The current versions of self-destructive chips need some kind of trigger, an external influence to start a destructive process, and under normal conditions they remain stable. Professor Leon Bellan from Vanderbilt University suggests doing the opposite - his development exists only at the temperature of the human body and falls into pieces outside of it.
Bellan belongs to a caste of scientists who are working on advanced implants for living organisms. They desperately need devices that, after completing a task inside the body, do not need to be removed surgically - they simply disintegrate into non-hazardous components. The second interest group includes the military and intelligence agencies, who want to conduct reconnaissance and avoid the risk of important technologies falling into the hands of the enemy.
The professor has developed a special polymer that remains stable at temperatures above 32 ºC and can be used to make a kind of frame, base. Next, we insert a silver nanowire inside and get a primitive electrical circuit. While the polymer and wire are lying in a saucepan on a warm tile, a current flows through the network and a tiny light bulb glows. Turning off the tile - the polymer turns into slime and the wire structure crumbles.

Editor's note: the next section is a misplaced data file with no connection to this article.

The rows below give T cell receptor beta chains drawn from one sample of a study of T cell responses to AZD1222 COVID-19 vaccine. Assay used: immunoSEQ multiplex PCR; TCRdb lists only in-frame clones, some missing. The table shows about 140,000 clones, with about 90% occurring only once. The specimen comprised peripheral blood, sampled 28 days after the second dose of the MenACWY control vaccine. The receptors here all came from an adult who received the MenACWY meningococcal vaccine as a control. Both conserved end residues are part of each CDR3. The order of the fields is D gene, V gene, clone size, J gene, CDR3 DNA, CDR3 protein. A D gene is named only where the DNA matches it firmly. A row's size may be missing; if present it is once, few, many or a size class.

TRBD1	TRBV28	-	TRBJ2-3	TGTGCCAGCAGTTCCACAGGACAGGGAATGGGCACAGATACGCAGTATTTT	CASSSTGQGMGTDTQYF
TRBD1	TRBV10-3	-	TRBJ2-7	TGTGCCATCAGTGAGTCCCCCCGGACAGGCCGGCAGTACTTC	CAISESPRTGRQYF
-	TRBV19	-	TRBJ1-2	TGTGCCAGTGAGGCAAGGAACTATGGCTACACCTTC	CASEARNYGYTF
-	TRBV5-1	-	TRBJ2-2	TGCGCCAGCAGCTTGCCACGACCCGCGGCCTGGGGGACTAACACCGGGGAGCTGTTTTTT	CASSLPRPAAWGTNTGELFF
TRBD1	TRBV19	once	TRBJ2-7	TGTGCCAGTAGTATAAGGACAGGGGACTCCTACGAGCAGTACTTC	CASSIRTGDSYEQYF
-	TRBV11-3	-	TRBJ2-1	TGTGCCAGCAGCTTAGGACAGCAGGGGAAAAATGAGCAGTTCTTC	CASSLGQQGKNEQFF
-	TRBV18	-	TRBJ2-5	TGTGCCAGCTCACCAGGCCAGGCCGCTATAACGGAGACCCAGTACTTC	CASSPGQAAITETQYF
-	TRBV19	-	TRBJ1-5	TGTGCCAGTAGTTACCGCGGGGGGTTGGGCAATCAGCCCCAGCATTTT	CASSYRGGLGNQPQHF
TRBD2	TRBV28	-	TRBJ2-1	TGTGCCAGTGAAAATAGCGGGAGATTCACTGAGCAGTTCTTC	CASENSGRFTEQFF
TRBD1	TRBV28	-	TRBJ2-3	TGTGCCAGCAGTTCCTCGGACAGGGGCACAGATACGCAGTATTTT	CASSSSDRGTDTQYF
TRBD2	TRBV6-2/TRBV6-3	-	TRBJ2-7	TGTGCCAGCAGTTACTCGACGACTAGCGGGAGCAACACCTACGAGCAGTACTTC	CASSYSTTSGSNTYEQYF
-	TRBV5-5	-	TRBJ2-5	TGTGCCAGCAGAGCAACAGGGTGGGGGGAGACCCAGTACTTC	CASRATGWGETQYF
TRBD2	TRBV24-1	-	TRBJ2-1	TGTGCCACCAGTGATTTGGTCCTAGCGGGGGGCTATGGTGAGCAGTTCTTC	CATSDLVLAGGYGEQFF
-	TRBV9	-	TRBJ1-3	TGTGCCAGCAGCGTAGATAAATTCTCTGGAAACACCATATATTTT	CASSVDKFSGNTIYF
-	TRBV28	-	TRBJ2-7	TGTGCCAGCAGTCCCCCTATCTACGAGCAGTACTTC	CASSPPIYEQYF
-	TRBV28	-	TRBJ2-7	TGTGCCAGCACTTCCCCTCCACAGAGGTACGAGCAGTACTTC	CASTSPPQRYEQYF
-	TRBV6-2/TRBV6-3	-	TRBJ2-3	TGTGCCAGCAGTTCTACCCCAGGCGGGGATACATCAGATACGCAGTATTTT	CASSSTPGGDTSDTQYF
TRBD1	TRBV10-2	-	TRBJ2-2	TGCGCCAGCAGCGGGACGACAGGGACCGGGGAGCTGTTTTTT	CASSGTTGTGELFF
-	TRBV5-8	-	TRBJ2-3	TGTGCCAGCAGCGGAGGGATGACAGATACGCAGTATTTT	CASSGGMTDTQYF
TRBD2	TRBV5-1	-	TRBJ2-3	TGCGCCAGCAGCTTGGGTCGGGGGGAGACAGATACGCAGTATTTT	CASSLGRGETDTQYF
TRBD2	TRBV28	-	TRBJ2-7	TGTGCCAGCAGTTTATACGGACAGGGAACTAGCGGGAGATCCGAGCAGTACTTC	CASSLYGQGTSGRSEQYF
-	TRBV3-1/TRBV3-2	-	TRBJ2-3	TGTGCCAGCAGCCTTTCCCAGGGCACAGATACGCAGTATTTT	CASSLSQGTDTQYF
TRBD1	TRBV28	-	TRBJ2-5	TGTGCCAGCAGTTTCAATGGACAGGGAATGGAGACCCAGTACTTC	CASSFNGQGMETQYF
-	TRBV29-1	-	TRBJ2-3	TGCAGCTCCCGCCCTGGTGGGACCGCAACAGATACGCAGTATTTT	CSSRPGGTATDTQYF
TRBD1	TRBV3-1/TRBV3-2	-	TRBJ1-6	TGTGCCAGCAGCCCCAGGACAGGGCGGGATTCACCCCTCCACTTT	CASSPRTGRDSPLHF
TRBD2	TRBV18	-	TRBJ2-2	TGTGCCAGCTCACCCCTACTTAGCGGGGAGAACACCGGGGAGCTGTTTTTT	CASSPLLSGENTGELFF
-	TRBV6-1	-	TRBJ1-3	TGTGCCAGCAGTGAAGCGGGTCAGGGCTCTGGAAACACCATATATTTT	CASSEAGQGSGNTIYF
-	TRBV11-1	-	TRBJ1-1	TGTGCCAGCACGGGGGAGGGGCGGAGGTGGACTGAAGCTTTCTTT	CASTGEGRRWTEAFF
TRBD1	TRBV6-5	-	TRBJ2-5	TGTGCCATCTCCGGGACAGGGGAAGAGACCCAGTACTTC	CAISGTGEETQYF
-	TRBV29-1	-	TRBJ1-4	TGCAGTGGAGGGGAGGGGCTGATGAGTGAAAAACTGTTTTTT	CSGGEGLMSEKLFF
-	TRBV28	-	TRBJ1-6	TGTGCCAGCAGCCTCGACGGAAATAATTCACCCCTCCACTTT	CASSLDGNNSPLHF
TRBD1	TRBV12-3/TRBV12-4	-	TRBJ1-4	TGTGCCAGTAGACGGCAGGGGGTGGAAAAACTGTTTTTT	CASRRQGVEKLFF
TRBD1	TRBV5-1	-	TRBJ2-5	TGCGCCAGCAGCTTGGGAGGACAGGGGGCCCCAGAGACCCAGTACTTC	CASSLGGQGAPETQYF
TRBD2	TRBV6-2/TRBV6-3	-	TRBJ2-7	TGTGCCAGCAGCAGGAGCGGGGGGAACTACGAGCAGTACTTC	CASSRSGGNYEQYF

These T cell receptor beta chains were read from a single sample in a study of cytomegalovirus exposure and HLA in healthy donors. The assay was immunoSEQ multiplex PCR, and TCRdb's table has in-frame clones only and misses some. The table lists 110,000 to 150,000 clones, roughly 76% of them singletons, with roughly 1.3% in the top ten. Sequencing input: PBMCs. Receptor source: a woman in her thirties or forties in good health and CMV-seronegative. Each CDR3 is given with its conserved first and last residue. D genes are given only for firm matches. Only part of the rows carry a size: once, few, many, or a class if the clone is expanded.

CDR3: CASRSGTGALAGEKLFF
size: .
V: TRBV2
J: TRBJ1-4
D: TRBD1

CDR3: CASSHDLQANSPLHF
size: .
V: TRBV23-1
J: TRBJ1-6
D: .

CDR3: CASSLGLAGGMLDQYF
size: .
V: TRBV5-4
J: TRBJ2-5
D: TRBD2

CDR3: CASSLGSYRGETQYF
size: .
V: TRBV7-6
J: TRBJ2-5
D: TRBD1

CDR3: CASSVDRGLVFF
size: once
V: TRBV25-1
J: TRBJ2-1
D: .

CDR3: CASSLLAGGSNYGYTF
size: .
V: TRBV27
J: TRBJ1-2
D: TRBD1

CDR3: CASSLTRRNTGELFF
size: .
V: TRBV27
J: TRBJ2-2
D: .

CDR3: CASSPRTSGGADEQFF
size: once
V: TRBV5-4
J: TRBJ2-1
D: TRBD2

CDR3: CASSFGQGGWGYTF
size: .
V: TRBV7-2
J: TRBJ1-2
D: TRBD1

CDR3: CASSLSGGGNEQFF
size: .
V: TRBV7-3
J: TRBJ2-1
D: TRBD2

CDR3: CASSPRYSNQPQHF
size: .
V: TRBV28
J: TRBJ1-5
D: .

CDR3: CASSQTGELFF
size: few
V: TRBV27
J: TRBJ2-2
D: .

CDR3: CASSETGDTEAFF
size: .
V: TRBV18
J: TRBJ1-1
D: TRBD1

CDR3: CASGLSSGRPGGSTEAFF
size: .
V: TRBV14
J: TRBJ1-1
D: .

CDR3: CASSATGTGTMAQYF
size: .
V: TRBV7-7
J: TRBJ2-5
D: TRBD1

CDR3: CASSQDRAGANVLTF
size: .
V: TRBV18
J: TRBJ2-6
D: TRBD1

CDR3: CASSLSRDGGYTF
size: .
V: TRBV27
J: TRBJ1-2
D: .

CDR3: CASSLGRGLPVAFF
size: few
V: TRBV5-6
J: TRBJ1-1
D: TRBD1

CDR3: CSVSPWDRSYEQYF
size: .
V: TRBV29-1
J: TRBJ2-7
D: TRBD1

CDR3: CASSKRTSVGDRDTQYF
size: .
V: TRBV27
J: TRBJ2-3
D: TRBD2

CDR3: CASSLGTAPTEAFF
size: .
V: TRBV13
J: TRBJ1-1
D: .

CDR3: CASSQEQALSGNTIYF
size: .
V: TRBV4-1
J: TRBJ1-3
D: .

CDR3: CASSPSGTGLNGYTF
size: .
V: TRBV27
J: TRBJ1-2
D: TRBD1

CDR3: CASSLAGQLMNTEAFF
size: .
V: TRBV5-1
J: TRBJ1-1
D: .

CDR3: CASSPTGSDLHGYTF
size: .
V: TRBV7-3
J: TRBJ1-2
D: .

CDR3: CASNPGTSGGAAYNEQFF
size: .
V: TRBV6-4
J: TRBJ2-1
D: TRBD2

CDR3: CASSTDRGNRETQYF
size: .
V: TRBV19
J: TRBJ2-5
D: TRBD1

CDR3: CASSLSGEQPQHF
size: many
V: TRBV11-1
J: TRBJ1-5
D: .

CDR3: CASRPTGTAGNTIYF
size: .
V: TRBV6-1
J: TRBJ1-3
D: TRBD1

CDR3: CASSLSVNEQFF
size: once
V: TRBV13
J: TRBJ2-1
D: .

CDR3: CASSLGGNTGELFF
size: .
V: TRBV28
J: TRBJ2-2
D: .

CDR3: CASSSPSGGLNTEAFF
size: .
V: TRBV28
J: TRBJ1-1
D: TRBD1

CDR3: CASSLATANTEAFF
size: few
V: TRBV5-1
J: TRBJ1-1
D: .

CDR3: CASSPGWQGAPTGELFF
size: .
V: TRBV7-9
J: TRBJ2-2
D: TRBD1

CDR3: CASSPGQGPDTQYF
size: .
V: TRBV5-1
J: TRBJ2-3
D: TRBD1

“We can make an RFID tag that will only exist as long as a person is alive and his body is warm. He died and cooled down - everything disappeared, ”Bellan argues. Or make some simple medical device, a temporary blood sugar or pressure controller, or something. It is located under the skin and works while the doctor needs to take data, and then we simply apply ice and the machine is destroyed. More comfortable than clinging sensors or taking tests.
Temperature is just one factor in creating self-destructing electronics, anything can be the key. In theory. And this opens up an incredible potential for creating the most complex and interesting cascades, on the basis of which the most fantastic scenarios can be realized! We are at the very beginning of an amazing journey.